- The Independent
Tamika Palmer slams BLM Louisville and Kentucky state representative Attica Scott as frauds
- The Independent
Biden news - live: John Kerry apologises for Trump as Capitol rioters attempt a ‘journalist’ defence
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The 19 electric vehicles you can buy new right now, from Mini's $30,000 hatchback to Porsche's $185,000 super sedan
With 19 options on the market, there's never been a better time to buy an EV - whether you're in the market for a six-figure sport sedan or a compact hatchback.
- The Telegraph
The Duchess of Sussex wrote the card attached to the wreath sent by her and Prince Harry to ensure that, in a small way, she played a part in the Duke of Edinburgh's funeral service. Meghan, who is heavily pregnant with the couple's second child, had hoped to attend the ceremony but was advised against travelling by her doctor. The 39-year-old was watching the funeral on television at home in Montecito, California. The Sussexes' tribute was among nine family wreaths laid in the Quire of St George's Chapel, propped against the stalls on each side of the Duke's coffin. Buckingham Palace aides declined to provide details of the other wreaths, saying they were private. But a source close to the Sussexes confirmed that theirs had been designed and handmade by Willow Crossley, a Cotswold florist known for her natural, rustic arrangements. The variety of locally sourced flowers, some of which were picked from the designer's garden, were chosen due to their particular significance.
Photos of Prince Harry and Prince William walking apart at Prince Philip’s funeral don’t show the whole picture of their relationship
Prince Harry and Prince William walked separately at Prince Philip's funeral, with Peter Phillips separating them, as Buckingham Palace had planned.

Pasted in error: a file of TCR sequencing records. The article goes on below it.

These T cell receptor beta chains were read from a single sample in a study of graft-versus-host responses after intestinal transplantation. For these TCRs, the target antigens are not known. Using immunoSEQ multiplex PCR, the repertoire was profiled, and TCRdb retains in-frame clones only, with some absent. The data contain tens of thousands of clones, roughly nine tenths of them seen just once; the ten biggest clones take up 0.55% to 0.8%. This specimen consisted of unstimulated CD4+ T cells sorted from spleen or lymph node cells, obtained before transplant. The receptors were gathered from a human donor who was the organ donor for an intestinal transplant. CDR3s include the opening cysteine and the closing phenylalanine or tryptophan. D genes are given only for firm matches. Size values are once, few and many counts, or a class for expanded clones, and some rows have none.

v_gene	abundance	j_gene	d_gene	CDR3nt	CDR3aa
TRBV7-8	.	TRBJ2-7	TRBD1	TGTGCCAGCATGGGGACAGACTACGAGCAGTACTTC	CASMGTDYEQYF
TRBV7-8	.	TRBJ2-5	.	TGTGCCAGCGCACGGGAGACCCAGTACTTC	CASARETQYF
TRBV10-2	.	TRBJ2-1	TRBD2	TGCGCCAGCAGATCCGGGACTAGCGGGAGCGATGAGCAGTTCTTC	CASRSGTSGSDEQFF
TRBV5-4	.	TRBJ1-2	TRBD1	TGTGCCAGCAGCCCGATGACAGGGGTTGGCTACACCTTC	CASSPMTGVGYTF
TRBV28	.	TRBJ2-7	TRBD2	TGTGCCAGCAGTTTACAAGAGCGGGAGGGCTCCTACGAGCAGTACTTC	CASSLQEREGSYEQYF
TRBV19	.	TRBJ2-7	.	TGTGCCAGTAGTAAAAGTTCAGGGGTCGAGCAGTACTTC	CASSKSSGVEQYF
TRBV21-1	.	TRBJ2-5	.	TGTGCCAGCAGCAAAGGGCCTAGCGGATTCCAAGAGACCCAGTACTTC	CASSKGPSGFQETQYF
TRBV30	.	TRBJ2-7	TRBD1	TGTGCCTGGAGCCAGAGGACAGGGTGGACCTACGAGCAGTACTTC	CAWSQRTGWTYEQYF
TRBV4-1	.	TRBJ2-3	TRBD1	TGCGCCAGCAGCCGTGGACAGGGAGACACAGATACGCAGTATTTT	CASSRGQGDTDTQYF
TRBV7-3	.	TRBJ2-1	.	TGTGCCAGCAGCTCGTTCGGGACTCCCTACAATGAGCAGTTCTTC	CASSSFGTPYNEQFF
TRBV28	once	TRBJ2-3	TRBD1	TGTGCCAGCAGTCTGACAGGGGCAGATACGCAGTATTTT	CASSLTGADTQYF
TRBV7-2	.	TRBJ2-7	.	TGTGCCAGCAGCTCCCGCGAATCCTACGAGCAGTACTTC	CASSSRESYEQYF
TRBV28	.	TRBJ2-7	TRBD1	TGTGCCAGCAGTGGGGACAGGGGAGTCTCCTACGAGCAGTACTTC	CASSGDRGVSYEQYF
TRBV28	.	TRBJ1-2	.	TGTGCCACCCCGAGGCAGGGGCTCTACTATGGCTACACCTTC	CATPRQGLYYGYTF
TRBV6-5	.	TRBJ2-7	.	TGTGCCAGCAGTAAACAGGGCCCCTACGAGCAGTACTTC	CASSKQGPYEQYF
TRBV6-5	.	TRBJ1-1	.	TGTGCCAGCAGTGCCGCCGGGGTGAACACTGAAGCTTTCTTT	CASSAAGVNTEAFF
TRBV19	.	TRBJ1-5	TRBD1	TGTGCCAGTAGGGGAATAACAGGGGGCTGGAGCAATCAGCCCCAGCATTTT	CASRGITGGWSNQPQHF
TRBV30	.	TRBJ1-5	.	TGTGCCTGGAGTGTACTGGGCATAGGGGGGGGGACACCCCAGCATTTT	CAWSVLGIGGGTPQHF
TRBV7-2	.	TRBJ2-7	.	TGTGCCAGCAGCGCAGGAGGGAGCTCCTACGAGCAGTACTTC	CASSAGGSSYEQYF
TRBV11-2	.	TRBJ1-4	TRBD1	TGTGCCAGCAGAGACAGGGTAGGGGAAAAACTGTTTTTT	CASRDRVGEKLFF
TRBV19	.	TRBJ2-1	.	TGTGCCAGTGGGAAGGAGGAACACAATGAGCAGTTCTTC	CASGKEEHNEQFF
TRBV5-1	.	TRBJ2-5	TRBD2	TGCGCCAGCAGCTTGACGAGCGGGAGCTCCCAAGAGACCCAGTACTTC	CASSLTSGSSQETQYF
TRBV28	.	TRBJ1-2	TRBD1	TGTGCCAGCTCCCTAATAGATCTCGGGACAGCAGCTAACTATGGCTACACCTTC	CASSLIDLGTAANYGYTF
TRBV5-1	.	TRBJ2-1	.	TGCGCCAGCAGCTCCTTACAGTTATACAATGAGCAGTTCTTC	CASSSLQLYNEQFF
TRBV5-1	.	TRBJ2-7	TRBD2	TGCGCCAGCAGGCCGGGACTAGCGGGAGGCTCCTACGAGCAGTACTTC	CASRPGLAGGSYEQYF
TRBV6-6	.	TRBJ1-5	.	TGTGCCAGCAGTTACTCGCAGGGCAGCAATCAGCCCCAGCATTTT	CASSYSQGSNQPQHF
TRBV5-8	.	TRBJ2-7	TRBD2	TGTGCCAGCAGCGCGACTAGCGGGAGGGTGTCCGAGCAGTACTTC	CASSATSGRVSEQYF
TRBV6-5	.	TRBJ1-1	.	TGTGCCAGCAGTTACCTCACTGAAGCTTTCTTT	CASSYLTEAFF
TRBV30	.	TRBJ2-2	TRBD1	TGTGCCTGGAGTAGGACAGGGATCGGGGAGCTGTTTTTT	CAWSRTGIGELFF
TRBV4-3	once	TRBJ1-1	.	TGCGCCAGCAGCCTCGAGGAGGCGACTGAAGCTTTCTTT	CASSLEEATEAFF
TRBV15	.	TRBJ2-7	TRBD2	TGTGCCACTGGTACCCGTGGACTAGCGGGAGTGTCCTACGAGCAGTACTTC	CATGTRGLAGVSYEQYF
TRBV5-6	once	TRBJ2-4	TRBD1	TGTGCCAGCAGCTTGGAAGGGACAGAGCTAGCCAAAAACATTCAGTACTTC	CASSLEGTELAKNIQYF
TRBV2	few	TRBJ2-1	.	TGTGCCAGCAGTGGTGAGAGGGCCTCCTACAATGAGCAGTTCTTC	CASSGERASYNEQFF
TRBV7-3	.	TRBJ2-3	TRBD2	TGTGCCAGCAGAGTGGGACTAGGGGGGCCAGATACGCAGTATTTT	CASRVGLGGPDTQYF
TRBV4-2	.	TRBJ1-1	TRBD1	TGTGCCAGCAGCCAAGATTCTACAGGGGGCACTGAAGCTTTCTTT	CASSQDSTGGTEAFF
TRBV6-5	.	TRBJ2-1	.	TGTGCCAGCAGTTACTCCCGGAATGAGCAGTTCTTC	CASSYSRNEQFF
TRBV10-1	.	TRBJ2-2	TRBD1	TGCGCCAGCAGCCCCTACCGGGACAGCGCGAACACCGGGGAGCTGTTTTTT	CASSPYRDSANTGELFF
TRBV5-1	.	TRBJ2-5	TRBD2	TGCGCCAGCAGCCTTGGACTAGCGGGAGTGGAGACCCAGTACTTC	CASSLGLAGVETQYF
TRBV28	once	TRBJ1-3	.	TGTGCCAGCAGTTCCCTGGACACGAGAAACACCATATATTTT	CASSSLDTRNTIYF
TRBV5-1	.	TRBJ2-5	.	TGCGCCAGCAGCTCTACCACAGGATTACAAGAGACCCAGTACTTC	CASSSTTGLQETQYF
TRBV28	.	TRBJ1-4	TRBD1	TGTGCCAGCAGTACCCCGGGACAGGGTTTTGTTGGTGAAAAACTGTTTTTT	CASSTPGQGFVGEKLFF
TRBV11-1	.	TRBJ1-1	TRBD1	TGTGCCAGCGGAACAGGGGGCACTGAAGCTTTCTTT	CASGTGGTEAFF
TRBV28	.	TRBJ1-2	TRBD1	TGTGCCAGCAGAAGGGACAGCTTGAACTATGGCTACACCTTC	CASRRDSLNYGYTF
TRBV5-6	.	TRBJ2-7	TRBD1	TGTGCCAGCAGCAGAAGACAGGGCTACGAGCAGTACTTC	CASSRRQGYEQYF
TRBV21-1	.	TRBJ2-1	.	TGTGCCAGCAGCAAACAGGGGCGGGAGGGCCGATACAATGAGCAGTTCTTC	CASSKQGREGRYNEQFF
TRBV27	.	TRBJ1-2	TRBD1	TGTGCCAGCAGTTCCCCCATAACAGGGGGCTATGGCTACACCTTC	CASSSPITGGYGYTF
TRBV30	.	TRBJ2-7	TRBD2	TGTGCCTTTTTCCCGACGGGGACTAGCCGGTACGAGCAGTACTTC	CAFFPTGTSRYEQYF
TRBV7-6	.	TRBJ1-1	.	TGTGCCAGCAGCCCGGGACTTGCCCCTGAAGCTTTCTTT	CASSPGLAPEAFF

- The Week
Marjorie Taylor Greene is leading an 'America First Caucus' that wants to uphold 'Anglo-Saxon political traditions'
In an effort to "follow in President Trump's footsteps," a new America First Caucus led by far-right lawmakers is seeking to protect "Anglo-Saxon political traditions." The new caucus is recruiting members, reports Punchbowl News, and is appealing to a "common respect for Anglo-Saxon political traditions," including pushing for infrastructure that "befits the progeny of European architecture." Punchbowl described the materials being distributed as "some of the most nakedly nativist rhetoric we've ever seen." The new caucus is being led by Rep. Marjorie Taylor Greene (R-Ga.) and Rep. Paul Gosar (R-Ariz.). Republican Reps. Louie Gohmert (Texas) and Barry Moore (Ala.) are also reportedly going to join the group. Take a look at how they describe their immigration and infrastructure policy. pic.twitter.com/6jwkhyAKvl — Punchbowl News (@PunchbowlNews) April 16, 2021 The group calls for "intellectual boldness" as it continues to push the baseless notion of widespread voter fraud being a major issue in national elections, and predicts it will "step on some toes and sacrifice sacred cows for the good of the American nation." Gohmert told CBS News "it's not supposed to be about race at all" when asked about the caucus platform, and said he'd review the language. On the other hand, as if he weren't already scandal-ridden enough, Rep. Matt Gaetz (R-Fla.) tweeted that he's "proud" to join the caucus, saying critics were merely a part of the "America Last crowd." More stories from theweek.comThe new HBO show you won't be able to stop watchingThe question that will decide the Chauvin case5 colossally funny cartoons about Biden's infrastructure plan
- Business Insider
Biden promised a foreign policy centered on human rights, but is continuing Trump-era policies and practices
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From Trae Young to Kyrie Irving to Stephen Curry, we decided to rank the 15 best point guards in the NBA today.
- Business Insider
We threw a bunch of the most overused Hinge chat-up lines at the dating app's CEO. Here are his suggestions for improving them.
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- The Daily Beast